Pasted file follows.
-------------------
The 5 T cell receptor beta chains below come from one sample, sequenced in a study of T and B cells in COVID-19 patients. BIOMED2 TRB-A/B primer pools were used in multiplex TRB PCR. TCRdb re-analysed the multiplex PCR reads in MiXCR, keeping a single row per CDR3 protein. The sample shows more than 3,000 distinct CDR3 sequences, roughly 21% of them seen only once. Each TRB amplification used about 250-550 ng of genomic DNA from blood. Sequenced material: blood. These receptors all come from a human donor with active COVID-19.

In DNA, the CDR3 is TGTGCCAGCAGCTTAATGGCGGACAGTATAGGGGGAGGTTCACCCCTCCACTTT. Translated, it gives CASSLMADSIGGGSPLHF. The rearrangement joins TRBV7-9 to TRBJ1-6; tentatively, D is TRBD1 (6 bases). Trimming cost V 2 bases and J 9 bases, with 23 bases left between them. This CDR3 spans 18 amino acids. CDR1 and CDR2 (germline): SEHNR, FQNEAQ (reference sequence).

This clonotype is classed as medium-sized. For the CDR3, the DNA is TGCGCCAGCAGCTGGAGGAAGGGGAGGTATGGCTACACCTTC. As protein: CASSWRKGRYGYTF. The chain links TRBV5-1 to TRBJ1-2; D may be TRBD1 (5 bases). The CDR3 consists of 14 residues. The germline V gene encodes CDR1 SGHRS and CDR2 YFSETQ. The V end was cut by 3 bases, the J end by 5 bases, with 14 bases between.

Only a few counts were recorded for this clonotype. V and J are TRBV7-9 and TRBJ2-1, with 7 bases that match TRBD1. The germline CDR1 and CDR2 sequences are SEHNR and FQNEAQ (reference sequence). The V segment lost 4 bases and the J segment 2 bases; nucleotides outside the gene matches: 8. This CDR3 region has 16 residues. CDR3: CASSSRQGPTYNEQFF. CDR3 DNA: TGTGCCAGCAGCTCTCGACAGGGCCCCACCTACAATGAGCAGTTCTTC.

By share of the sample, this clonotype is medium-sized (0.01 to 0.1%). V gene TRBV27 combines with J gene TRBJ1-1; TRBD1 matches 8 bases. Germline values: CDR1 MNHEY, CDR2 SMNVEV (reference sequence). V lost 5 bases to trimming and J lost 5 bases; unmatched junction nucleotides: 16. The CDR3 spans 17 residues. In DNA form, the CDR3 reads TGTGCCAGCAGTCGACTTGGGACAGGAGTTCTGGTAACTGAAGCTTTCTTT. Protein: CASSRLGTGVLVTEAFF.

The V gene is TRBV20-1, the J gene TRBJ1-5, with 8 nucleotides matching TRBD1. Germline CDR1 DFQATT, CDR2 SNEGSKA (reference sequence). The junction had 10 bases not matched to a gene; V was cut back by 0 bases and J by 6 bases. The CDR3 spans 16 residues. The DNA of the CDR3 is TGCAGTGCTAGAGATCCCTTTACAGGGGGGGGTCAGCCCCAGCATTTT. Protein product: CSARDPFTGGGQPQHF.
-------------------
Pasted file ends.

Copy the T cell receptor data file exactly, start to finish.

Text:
The 5 T cell receptor beta chains below come from one sample, sequenced in a study of T and B cells in COVID-19 patients. BIOMED2 TRB-A/B primer pools were used in multiplex TRB PCR. TCRdb re-analysed the multiplex PCR reads in MiXCR, keeping a single row per CDR3 protein. The sample shows more than 3,000 distinct CDR3 sequences, roughly 21% of them seen only once. Each TRB amplification used about 250-550 ng of genomic DNA from blood. Sequenced material: blood. These receptors all come from a human donor with active COVID-19.

In DNA, the CDR3 is TGTGCCAGCAGCTTAATGGCGGACAGTATAGGGGGAGGTTCACCCCTCCACTTT. Translated, it gives CASSLMADSIGGGSPLHF. The rearrangement joins TRBV7-9 to TRBJ1-6; tentatively, D is TRBD1 (6 bases). Trimming cost V 2 bases and J 9 bases, with 23 bases left between them. This CDR3 spans 18 amino acids. CDR1 and CDR2 (germline): SEHNR, FQNEAQ (reference sequence).

This clonotype is classed as medium-sized. For the CDR3, the DNA is TGCGCCAGCAGCTGGAGGAAGGGGAGGTATGGCTACACCTTC. As protein: CASSWRKGRYGYTF. The chain links TRBV5-1 to TRBJ1-2; D may be TRBD1 (5 bases). The CDR3 consists of 14 residues. The germline V gene encodes CDR1 SGHRS and CDR2 YFSETQ. The V end was cut by 3 bases, the J end by 5 bases, with 14 bases between.

Only a few counts were recorded for this clonotype. V and J are TRBV7-9 and TRBJ2-1, with 7 bases that match TRBD1. The germline CDR1 and CDR2 sequences are SEHNR and FQNEAQ (reference sequence). The V segment lost 4 bases and the J segment 2 bases; nucleotides outside the gene matches: 8. This CDR3 region has 16 residues. CDR3: CASSSRQGPTYNEQFF. CDR3 DNA: TGTGCCAGCAGCTCTCGACAGGGCCCCACCTACAATGAGCAGTTCTTC.

By share of the sample, this clonotype is medium-sized (0.01 to 0.1%). V gene TRBV27 combines with J gene TRBJ1-1; TRBD1 matches 8 bases. Germline values: CDR1 MNHEY, CDR2 SMNVEV (reference sequence). V lost 5 bases to trimming and J lost 5 bases; unmatched junction nucleotides: 16. The CDR3 spans 17 residues. In DNA form, the CDR3 reads TGTGCCAGCAGTCGACTTGGGACAGGAGTTCTGGTAACTGAAGCTTTCTTT. Protein: CASSRLGTGVLVTEAFF.

The V gene is TRBV20-1, the J gene TRBJ1-5, with 8 nucleotides matching TRBD1. Germline CDR1 DFQATT, CDR2 SNEGSKA (reference sequence). The junction had 10 bases not matched to a gene; V was cut back by 0 bases and J by 6 bases. The CDR3 spans 16 residues. The DNA of the CDR3 is TGCAGTGCTAGAGATCCCTTTACAGGGGGGGGTCAGCCCCAGCATTTT. Protein product: CSARDPFTGGGQPQHF.